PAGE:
Here’s a messy one. Art lawyer Ralph E. Lerner, who represents the estate of the late art dealer Ileana Sonnabend, is suing the Internal Revenue Service over a $65 million estimate that the tax collector placed on Robert Rauschenberg’s seminal Canyon (1959),which is owned by the estate, Forbes reports. Mr. Lerner and the estate argue that the work should be valued at $0 since the inclusion of a stuffed bald eagle in the work means that, under U.S. law, it is illegal to sell it.
Mr. Lerner told the magazine that the IRS informed him “a recluse billionaire in China might want to buy it and hide it. … It’s bizarre. It sounds like a James Bond movie.” The IRS has long argued that it can “tax stolen or illegal items in an estate based on ‘illicit market’ value,” according to the magazine. (The IRS has declined to comment.) But, as Mr. Lerner pointed out, the estate is not preparing to break the law by selling the work. It is now on loan to the Metropolitan Museum of Art.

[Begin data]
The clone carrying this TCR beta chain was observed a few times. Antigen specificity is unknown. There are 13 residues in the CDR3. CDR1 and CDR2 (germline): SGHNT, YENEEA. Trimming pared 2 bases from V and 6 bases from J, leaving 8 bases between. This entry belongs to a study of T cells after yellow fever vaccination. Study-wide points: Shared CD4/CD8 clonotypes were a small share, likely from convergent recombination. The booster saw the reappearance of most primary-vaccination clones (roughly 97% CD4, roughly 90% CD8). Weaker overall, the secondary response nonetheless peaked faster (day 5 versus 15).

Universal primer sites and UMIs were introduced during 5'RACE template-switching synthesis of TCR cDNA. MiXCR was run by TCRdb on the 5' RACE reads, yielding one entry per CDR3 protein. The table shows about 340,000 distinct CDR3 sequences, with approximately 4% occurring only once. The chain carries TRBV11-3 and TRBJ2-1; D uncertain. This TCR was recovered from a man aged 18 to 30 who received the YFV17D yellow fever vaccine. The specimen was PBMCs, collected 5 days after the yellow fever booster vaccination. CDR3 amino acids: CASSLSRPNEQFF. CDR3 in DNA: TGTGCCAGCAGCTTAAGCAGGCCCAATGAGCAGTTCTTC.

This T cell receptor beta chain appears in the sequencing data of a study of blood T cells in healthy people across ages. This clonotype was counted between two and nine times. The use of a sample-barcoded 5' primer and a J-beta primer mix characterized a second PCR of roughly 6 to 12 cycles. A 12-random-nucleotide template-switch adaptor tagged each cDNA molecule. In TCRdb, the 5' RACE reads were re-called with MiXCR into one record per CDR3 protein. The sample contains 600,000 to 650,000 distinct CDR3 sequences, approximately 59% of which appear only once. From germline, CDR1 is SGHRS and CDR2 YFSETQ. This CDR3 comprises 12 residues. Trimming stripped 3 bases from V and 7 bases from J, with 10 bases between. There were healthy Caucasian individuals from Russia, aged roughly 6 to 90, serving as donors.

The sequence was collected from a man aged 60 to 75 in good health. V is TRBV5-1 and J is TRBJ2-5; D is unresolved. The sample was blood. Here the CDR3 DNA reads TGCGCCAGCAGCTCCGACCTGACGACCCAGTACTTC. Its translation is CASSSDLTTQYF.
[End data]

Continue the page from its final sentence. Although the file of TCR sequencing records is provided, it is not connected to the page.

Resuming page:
Interestingly, possessing a stuffed bald eagle—even one attached to a celebrated painting—is illegal under current law, though Ms. Sonnabend obtained a special waiver in the 1980s to allow her to keep the work and loan it to museums.
The Sonnabend estate has already paid a sizable tax bill, Forbes notes, giving some $331 million to the U.S. and $140 million to New York state. To cut those checks, the heirs sold off a sizable chunk of that collection in a deal believed to be worth $600 million that involved Larry Gagosian and GPS Partners, the firm of Franck Giraud, Lionel Pissarro and Philippe Ségalot.